But this game hits "fun" and "critical thinking" on the nose. The game is actually a maze  that the kids work their turtles through -- a maze that the adult (or senior child) designs every time you pull out the game. The players use their cards to "program" their turtle's movements. The Turtle Mover then follows those exact instructions, regardless of intent. Don't worry; mistakes can be rectified with use of the bug card. It was fun and refreshing to play a game where the whole point is to let them figure out how it works, instead of spending the first few games teaching rules. The game also nicely adds complexity as you get better at it. This is still a big hit at our house -- many, many programs later.

Ricochet Robot: In this game, you try to find the shortest path for the robots -- who can only move in straight lines -- to reach their targets. It's very spacial, almost maze-like, trying to use the various walls and/or other robots on the board to bounce off of just right.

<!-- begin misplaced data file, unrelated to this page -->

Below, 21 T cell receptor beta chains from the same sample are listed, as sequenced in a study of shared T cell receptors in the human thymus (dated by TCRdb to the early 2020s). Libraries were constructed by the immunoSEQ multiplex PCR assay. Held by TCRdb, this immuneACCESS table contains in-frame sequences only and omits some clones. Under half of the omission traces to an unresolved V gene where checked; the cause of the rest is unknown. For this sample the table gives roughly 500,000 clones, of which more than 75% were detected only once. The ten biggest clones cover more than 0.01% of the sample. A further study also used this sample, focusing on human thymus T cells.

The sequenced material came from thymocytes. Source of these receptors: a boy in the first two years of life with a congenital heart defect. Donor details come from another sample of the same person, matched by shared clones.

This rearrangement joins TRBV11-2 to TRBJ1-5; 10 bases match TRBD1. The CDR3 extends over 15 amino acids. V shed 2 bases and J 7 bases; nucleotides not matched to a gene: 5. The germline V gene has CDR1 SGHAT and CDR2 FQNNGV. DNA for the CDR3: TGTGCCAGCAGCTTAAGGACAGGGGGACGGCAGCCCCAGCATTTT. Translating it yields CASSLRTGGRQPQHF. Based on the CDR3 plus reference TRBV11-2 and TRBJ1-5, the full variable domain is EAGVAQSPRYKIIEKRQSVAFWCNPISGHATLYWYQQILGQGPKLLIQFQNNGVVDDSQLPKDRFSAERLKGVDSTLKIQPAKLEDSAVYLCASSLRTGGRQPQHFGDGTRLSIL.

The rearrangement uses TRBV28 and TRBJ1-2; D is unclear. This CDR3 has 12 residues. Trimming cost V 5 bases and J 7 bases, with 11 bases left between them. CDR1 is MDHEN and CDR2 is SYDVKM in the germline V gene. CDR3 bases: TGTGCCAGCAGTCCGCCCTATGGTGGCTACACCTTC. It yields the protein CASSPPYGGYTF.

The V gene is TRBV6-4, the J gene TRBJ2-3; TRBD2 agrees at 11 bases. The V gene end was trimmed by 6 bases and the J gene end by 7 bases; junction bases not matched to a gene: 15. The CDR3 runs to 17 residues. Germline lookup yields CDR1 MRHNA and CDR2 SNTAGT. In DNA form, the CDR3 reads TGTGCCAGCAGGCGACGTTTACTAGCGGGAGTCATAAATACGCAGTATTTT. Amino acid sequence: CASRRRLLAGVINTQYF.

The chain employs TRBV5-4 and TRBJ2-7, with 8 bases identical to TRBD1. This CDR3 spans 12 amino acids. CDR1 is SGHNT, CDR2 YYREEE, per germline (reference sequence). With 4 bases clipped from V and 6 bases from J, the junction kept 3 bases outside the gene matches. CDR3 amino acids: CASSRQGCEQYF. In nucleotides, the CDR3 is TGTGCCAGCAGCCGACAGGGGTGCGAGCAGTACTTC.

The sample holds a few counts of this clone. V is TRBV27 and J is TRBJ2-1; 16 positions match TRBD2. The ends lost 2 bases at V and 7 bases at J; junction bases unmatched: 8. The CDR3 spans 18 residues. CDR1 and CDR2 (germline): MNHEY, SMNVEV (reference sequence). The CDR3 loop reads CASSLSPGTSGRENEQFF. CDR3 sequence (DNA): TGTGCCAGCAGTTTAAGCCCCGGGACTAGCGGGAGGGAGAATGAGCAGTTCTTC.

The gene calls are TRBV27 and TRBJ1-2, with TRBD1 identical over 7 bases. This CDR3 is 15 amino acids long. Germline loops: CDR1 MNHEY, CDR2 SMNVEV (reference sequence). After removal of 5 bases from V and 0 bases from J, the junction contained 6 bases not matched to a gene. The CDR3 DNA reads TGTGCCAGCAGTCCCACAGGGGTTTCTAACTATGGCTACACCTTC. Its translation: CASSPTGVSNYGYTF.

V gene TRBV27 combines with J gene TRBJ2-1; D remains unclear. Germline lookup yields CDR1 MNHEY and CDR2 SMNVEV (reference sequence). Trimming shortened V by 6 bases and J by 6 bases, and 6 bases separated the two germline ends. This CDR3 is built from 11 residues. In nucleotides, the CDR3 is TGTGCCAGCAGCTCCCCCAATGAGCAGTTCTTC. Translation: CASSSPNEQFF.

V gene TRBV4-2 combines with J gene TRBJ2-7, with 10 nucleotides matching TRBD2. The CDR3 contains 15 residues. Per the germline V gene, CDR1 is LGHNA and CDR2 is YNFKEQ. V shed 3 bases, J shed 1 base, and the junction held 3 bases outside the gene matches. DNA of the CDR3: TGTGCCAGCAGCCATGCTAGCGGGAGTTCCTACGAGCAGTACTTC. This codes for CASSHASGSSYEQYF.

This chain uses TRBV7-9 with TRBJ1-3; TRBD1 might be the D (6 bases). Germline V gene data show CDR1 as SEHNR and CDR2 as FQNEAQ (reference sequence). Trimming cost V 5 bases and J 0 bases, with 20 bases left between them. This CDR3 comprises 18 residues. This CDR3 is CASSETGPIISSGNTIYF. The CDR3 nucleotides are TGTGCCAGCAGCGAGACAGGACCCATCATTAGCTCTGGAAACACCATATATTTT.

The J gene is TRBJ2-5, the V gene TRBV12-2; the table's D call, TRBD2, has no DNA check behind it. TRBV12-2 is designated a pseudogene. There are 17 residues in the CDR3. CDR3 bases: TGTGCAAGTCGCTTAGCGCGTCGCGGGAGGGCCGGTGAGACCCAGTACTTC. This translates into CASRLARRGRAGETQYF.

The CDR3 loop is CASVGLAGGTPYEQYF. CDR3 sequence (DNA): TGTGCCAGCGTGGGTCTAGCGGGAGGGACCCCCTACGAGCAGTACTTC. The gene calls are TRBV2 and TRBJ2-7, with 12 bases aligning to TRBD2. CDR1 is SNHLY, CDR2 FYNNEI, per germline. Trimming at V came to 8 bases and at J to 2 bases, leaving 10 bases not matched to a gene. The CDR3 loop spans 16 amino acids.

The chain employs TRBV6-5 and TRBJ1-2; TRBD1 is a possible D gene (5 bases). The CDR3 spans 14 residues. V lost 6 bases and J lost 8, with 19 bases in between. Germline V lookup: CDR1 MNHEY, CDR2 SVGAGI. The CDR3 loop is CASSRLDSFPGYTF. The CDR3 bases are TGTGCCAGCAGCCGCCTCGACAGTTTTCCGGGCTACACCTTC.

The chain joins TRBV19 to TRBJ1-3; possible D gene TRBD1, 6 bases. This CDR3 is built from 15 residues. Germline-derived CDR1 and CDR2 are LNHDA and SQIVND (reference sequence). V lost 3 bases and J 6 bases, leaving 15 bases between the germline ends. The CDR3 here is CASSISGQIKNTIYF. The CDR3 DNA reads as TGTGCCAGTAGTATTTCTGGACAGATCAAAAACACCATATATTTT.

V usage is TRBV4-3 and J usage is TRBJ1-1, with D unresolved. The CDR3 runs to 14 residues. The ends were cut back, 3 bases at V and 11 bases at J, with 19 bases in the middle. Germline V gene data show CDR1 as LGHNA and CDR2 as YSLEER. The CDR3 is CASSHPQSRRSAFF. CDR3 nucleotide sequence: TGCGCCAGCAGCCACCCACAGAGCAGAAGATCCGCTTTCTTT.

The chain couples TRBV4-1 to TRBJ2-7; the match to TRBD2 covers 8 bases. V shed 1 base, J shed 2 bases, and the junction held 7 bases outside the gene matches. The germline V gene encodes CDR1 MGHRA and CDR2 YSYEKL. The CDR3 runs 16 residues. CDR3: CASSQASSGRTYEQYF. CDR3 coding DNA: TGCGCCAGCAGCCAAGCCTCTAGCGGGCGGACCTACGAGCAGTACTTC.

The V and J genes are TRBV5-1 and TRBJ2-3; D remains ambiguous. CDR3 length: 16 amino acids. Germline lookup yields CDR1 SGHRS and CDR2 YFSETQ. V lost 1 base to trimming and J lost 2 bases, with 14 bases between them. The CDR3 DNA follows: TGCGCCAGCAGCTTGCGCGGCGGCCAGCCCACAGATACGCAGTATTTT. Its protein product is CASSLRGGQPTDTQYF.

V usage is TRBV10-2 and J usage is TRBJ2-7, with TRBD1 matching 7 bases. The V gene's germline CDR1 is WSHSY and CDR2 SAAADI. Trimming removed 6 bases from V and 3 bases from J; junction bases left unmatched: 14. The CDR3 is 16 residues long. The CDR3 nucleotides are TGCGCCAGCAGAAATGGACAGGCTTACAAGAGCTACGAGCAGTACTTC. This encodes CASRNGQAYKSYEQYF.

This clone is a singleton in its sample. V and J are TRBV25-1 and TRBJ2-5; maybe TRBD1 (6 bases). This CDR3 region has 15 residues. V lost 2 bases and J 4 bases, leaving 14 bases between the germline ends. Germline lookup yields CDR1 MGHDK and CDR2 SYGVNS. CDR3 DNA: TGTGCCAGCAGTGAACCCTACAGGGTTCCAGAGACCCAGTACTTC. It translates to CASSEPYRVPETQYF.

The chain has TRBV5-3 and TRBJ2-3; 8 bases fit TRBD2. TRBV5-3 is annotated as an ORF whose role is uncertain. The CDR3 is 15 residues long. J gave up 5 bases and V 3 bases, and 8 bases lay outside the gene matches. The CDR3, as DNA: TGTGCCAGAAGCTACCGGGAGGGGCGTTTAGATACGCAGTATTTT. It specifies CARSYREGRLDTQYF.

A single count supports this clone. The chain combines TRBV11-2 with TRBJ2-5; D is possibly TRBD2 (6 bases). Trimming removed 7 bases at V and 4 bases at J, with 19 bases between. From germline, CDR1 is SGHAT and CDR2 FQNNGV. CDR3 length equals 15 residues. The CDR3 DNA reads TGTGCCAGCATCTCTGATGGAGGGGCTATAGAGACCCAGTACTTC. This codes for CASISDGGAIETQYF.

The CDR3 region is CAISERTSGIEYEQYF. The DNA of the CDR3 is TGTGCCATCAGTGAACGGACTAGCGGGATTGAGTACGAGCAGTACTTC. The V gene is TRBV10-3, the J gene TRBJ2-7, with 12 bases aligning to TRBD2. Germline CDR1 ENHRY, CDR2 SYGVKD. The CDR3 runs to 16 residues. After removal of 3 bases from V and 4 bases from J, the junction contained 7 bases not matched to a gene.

There is no turn-taking. Everyone tries to solve it at the same time,  so the game plays as many people as you can fit around the board, which is nice. There's also a great catch-up mechanism. If you've solved more puzzles than anyone else, you have to focus hard to stay ahead. If you're behind, you've got a very good chance to catch up in the scoring.

Neither of these games is particularly cut-throat and they're low on player interactions. They're more like puzzles that you solve independently (Turtles) or a puzzle that you're trying to solve faster and more efficiently than the rest of the players (Robots).

But I love both of these. I love the logical planning efforts in Robot Turtles, and I love how after a few rounds of Ricochet Robots, my head either hurts or I start to get really good at it (or both). They're mind-stretching and full of spacial reasoning. Both come highly recommended.

April 14, 2014

April 12, 2014

Updates, Again

Stuff for DRIFT:

Final copyedits are in! The book's gone to the printers!

The release date has also been moved back to mid-June to give reviewers with ARCs ample time to read them. I think, overall, this will be a good thing. :)

Other Stuff: